- The Washington Times - Friday, August 1, 2008

Unemployment last month jumped to 5.7 percent from 5.5 percent in June, continuing its sharp increase this year as the economy bleeds jobs, the Labor Department reported this morning.

Another 51,000 jobs were lost in manufacturing, construction, retailing, and temporary and wholesale employment, adding to a string of losses that total 463,000 since January. One area where job gains previously had held up — information technology — succumbed to the declining trend last month with the loss of 13,000 jobs. Only health care and government continued to see healthy job growth.

Manufacturing and construction have seen the worst job losses because of the deep slumps in housing and auto production. Construction jobs have plummeted by 557,000 since peaking nearly two years ago at the height of the housing boom, while manufacturing jobs have dropped by 383,000 in the last year despite a major boom in export sales, the department said.

In another sign of the economy’s weakness, the overall workweek also declined during the month, and the growth in average weekly wages dropped below 3 percent — suggesting that incomes during the month fell further behind the 5 percent rate of inflation.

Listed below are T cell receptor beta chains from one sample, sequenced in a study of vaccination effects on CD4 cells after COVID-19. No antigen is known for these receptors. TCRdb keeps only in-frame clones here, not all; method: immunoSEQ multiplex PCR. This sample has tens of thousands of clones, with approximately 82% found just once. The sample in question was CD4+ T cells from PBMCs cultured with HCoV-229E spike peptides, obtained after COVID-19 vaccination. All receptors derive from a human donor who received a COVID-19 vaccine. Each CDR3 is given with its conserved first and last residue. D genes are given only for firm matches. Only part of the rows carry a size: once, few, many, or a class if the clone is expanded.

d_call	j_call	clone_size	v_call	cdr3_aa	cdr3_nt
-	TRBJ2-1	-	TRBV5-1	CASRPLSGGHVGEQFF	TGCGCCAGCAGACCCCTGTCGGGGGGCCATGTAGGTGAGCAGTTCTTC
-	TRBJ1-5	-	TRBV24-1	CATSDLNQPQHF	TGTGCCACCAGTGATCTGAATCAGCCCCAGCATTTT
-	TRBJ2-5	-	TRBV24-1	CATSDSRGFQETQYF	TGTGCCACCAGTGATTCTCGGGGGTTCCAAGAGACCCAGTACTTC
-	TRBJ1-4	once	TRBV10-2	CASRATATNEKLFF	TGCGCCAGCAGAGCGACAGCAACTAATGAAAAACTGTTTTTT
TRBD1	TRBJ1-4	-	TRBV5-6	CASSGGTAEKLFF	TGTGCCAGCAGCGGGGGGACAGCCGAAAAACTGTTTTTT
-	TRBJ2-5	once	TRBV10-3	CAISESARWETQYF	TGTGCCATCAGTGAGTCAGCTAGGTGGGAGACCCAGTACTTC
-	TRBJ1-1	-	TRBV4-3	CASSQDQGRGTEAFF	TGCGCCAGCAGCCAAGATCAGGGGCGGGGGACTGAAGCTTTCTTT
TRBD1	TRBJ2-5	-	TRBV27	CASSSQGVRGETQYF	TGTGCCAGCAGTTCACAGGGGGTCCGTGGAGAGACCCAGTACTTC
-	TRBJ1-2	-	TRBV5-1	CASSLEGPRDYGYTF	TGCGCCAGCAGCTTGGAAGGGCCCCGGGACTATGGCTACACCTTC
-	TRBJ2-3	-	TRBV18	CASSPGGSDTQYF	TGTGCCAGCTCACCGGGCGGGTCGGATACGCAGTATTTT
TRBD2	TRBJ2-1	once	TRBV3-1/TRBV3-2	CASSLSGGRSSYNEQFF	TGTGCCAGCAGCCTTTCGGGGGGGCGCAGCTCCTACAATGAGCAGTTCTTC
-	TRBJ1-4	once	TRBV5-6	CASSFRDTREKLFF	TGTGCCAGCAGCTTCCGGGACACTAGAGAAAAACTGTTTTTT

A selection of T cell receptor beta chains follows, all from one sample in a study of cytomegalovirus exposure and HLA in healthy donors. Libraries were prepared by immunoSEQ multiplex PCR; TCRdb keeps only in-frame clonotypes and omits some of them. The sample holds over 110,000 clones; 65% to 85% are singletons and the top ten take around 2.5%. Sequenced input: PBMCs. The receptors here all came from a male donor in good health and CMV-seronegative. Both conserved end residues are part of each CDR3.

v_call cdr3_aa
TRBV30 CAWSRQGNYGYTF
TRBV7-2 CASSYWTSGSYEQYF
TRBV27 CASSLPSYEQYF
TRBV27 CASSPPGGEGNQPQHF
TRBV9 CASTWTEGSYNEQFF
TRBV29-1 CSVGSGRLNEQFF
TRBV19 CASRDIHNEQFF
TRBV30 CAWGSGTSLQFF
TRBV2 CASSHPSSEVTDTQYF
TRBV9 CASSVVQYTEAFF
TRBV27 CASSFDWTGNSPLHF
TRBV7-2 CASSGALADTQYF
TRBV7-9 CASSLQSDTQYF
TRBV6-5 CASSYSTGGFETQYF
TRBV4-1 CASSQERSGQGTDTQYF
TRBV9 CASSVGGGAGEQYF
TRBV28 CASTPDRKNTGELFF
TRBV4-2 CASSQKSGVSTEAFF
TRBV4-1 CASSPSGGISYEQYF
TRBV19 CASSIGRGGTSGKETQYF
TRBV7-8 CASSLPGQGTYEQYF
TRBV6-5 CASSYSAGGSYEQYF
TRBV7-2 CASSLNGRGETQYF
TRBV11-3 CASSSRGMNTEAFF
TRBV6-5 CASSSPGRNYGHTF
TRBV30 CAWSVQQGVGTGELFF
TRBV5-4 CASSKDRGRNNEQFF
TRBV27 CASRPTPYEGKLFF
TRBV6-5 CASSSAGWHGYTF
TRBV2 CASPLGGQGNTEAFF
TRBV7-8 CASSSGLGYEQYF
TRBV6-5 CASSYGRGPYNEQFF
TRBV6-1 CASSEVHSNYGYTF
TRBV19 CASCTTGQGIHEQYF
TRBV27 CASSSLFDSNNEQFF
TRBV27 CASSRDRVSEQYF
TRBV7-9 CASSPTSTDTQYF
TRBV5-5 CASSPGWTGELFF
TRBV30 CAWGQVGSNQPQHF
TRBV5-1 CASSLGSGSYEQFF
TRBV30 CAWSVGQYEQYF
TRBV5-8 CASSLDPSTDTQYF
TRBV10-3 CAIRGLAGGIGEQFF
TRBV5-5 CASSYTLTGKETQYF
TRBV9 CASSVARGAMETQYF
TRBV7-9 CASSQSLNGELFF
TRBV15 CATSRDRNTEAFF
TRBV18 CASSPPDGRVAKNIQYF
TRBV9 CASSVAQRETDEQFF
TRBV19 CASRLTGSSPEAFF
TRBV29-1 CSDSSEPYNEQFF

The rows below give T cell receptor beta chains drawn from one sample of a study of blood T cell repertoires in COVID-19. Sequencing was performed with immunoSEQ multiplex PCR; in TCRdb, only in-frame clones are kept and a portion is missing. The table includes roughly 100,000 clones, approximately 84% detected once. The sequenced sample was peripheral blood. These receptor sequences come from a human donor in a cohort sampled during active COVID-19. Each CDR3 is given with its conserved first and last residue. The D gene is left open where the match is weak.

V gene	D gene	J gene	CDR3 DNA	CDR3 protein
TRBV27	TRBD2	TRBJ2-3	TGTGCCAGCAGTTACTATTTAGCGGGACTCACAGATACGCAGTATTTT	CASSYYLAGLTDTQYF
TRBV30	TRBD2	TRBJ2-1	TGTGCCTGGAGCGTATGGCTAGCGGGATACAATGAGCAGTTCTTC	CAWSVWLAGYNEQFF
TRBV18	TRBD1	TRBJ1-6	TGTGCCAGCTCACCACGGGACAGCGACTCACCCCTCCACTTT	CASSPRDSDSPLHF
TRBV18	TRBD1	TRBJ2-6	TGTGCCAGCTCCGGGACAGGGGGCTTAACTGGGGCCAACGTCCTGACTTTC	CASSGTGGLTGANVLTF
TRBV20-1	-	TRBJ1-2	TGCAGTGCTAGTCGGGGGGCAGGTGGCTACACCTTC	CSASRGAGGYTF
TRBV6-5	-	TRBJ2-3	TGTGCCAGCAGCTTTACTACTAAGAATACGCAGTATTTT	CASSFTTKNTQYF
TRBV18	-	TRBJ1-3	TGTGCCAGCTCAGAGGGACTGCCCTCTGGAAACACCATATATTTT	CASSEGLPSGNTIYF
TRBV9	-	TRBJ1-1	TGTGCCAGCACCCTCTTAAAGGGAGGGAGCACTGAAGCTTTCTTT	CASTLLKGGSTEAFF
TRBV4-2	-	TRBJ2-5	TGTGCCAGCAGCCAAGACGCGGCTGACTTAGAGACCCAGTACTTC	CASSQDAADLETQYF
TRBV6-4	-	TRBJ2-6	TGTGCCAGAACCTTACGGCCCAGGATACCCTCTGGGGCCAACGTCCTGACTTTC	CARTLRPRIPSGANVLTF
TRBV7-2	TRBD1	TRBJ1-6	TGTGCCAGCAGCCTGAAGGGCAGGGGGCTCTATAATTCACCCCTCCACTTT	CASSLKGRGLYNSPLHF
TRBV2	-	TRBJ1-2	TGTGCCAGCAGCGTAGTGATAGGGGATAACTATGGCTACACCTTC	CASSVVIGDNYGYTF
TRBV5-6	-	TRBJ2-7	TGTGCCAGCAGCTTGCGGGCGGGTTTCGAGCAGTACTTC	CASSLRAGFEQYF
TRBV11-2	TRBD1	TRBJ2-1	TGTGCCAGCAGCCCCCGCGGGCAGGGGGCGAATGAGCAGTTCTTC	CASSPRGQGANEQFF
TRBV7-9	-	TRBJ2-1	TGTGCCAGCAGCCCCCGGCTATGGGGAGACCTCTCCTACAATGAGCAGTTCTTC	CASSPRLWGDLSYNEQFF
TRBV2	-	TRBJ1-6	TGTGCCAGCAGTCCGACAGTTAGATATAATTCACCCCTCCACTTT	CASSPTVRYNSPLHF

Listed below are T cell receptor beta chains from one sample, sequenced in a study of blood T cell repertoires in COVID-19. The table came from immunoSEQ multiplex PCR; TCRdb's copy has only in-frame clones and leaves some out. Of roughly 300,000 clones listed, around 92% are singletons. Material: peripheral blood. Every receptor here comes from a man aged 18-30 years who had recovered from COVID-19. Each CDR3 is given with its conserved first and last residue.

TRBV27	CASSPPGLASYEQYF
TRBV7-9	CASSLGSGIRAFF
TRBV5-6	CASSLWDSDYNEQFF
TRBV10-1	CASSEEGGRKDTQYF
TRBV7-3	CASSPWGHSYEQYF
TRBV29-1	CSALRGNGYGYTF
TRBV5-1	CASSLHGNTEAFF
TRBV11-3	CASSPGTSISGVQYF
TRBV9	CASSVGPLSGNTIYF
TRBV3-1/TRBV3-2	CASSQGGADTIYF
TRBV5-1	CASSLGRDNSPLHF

“The details are rather ugly,” said Harm Bandholz, an economist with Unicredit Markets. “This is a truly recessionary employment report” because of the nearly across-the-board decline in jobs and incomes and the sharp rise in unemployment — a particularly alarming development that he said almost never occurs unless the economy is in recession.

While the decline of jobs has been steady all year at between 50,000 and 60,000 a month, it has not picked up speed as many on Wall Street feared might occur after the department reported a surge in jobless claims on Thursday.

Much of the dramatic increase in unemployment — which was below 5 percent at the beginning of the year — has been since the spring among teenagers, many of whom in past years shunned work to stay in school. The credit crunch has made it harder to get loans for college, and high gasoline prices are forcing many to seek income to supplement the family wage earners.

More than one in five teenagers reported being out of work last month, up from 16.8 percent at the beginning of the year.

But nearly every other category of worker also has seen smaller rises in joblessness, including adult men and women, and blacks. Only Hispanic workers enjoyed a drop in unemployment last month to 7.4 percent from a high of 7.7 percent in June.

The declining trend in jobs is one of four major factors that an academic committee in Boston considers in determining whether the United States is in a recession. The National Bureau of Economic Research has not as yet published an opinion on the matter, but many economists believe the relentless job losses will soon move it to declare that a recession began around the beginning of the year.

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